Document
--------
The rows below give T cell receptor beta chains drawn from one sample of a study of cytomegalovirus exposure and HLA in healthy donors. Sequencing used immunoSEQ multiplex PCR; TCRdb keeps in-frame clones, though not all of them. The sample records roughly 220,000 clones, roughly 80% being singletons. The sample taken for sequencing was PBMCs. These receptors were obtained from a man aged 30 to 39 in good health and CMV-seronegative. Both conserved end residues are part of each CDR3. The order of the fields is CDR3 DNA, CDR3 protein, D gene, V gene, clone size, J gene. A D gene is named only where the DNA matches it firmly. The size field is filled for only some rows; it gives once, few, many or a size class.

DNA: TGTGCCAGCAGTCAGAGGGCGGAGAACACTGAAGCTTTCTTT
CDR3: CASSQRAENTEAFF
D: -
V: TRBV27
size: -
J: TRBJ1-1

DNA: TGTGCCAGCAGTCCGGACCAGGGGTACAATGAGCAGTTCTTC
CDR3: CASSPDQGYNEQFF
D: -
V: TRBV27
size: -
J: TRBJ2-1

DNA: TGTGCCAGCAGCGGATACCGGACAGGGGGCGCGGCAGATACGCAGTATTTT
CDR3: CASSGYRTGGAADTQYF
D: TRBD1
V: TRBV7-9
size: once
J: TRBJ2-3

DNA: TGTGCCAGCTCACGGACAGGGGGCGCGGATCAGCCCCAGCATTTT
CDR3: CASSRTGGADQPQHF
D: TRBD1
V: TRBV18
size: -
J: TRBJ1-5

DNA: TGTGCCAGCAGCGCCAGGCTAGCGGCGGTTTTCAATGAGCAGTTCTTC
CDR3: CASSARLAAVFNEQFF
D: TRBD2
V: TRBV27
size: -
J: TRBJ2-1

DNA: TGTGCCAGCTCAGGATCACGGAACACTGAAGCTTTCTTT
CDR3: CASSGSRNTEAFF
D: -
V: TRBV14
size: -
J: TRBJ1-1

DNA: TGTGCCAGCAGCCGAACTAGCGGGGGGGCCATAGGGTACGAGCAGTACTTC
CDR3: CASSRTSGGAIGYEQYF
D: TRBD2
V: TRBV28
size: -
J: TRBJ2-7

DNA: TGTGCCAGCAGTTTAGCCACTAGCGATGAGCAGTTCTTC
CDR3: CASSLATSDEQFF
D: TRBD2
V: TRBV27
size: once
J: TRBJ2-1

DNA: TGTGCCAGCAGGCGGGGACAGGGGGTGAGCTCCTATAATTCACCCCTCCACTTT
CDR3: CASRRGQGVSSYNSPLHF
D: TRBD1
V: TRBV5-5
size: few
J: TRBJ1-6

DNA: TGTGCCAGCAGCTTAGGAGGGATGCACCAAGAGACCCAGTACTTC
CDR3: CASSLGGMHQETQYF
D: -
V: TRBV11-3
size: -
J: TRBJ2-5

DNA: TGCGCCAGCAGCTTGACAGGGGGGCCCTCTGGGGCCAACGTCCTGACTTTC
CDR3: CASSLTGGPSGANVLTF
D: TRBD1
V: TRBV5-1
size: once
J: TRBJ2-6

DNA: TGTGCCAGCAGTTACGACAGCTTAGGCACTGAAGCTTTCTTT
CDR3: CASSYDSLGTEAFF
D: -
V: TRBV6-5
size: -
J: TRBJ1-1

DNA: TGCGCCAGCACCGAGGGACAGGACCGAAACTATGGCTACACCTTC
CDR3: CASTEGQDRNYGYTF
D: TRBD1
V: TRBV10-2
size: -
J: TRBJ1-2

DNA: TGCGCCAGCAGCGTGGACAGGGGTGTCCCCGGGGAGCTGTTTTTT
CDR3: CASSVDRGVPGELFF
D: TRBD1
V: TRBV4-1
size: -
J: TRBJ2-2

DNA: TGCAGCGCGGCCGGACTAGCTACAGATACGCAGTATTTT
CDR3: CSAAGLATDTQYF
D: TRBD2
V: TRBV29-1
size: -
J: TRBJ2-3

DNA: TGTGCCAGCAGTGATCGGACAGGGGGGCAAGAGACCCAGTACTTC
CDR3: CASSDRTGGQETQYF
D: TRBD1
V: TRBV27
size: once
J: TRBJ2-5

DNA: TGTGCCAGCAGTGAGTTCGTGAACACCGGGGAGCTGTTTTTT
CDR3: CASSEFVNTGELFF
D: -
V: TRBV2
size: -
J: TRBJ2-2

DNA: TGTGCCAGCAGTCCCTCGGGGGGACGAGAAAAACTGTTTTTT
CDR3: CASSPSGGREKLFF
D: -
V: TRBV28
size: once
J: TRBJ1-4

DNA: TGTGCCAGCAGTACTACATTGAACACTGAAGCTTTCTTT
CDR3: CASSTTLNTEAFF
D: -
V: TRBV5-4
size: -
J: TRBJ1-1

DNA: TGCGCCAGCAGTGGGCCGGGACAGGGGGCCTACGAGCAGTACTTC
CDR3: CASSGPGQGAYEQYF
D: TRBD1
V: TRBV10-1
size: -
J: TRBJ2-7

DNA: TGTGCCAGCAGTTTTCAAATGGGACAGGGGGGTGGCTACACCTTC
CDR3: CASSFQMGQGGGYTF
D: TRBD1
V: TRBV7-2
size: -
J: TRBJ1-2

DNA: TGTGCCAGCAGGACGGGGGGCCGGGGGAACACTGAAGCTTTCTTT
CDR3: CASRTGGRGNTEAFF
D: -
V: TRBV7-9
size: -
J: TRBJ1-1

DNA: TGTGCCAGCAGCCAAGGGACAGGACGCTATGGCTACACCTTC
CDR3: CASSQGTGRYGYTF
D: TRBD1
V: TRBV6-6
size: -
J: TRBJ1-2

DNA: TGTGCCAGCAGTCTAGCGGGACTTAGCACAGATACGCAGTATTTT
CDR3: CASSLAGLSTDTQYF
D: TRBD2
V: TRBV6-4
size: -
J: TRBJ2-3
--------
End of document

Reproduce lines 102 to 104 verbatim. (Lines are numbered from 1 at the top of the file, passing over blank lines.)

size: -
J: TRBJ2-2

DNA: TGTGCCAGCAGTCCCTCGGGGGGACGAGAAAAACTGTTTTTT